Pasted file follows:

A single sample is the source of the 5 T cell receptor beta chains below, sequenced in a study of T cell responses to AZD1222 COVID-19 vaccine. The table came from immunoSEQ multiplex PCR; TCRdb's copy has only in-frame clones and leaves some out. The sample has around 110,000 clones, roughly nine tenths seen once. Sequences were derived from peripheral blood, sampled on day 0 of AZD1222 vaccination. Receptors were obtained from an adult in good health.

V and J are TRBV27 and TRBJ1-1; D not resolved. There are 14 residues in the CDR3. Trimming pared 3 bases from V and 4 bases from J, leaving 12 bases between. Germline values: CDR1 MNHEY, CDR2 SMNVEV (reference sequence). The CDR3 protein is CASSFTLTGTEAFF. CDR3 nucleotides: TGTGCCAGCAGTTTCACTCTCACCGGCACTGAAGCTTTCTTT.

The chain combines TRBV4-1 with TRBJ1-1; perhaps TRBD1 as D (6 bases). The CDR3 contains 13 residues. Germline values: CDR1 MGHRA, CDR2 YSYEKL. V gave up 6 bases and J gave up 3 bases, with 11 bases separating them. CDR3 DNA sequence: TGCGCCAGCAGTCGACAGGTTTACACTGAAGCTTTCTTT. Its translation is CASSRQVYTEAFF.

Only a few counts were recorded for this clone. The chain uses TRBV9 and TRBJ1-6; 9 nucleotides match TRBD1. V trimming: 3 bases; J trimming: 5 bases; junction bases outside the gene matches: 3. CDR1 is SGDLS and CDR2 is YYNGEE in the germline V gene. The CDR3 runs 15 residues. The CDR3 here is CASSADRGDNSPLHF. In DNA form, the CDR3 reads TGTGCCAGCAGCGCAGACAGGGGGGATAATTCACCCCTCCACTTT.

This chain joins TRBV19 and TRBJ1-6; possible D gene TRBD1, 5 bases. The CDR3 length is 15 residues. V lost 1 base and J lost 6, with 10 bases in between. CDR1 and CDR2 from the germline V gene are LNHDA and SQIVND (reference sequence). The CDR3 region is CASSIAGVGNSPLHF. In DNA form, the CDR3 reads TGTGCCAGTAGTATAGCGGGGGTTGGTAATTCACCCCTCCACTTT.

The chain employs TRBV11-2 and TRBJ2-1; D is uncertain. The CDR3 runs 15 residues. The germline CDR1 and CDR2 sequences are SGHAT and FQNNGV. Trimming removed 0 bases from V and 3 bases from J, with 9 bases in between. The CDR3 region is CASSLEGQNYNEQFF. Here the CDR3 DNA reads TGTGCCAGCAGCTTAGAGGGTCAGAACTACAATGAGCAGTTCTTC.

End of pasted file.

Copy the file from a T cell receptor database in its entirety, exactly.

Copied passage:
A single sample is the source of the 5 T cell receptor beta chains below, sequenced in a study of T cell responses to AZD1222 COVID-19 vaccine. The table came from immunoSEQ multiplex PCR; TCRdb's copy has only in-frame clones and leaves some out. The sample has around 110,000 clones, roughly nine tenths seen once. Sequences were derived from peripheral blood, sampled on day 0 of AZD1222 vaccination. Receptors were obtained from an adult in good health.

V and J are TRBV27 and TRBJ1-1; D not resolved. There are 14 residues in the CDR3. Trimming pared 3 bases from V and 4 bases from J, leaving 12 bases between. Germline values: CDR1 MNHEY, CDR2 SMNVEV (reference sequence). The CDR3 protein is CASSFTLTGTEAFF. CDR3 nucleotides: TGTGCCAGCAGTTTCACTCTCACCGGCACTGAAGCTTTCTTT.

The chain combines TRBV4-1 with TRBJ1-1; perhaps TRBD1 as D (6 bases). The CDR3 contains 13 residues. Germline values: CDR1 MGHRA, CDR2 YSYEKL. V gave up 6 bases and J gave up 3 bases, with 11 bases separating them. CDR3 DNA sequence: TGCGCCAGCAGTCGACAGGTTTACACTGAAGCTTTCTTT. Its translation is CASSRQVYTEAFF.

Only a few counts were recorded for this clone. The chain uses TRBV9 and TRBJ1-6; 9 nucleotides match TRBD1. V trimming: 3 bases; J trimming: 5 bases; junction bases outside the gene matches: 3. CDR1 is SGDLS and CDR2 is YYNGEE in the germline V gene. The CDR3 runs 15 residues. The CDR3 here is CASSADRGDNSPLHF. In DNA form, the CDR3 reads TGTGCCAGCAGCGCAGACAGGGGGGATAATTCACCCCTCCACTTT.

This chain joins TRBV19 and TRBJ1-6; possible D gene TRBD1, 5 bases. The CDR3 length is 15 residues. V lost 1 base and J lost 6, with 10 bases in between. CDR1 and CDR2 from the germline V gene are LNHDA and SQIVND (reference sequence). The CDR3 region is CASSIAGVGNSPLHF. In DNA form, the CDR3 reads TGTGCCAGTAGTATAGCGGGGGTTGGTAATTCACCCCTCCACTTT.

The chain employs TRBV11-2 and TRBJ2-1; D is uncertain. The CDR3 runs 15 residues. The germline CDR1 and CDR2 sequences are SGHAT and FQNNGV. Trimming removed 0 bases from V and 3 bases from J, with 9 bases in between. The CDR3 region is CASSLEGQNYNEQFF. Here the CDR3 DNA reads TGTGCCAGCAGCTTAGAGGGTCAGAACTACAATGAGCAGTTCTTC.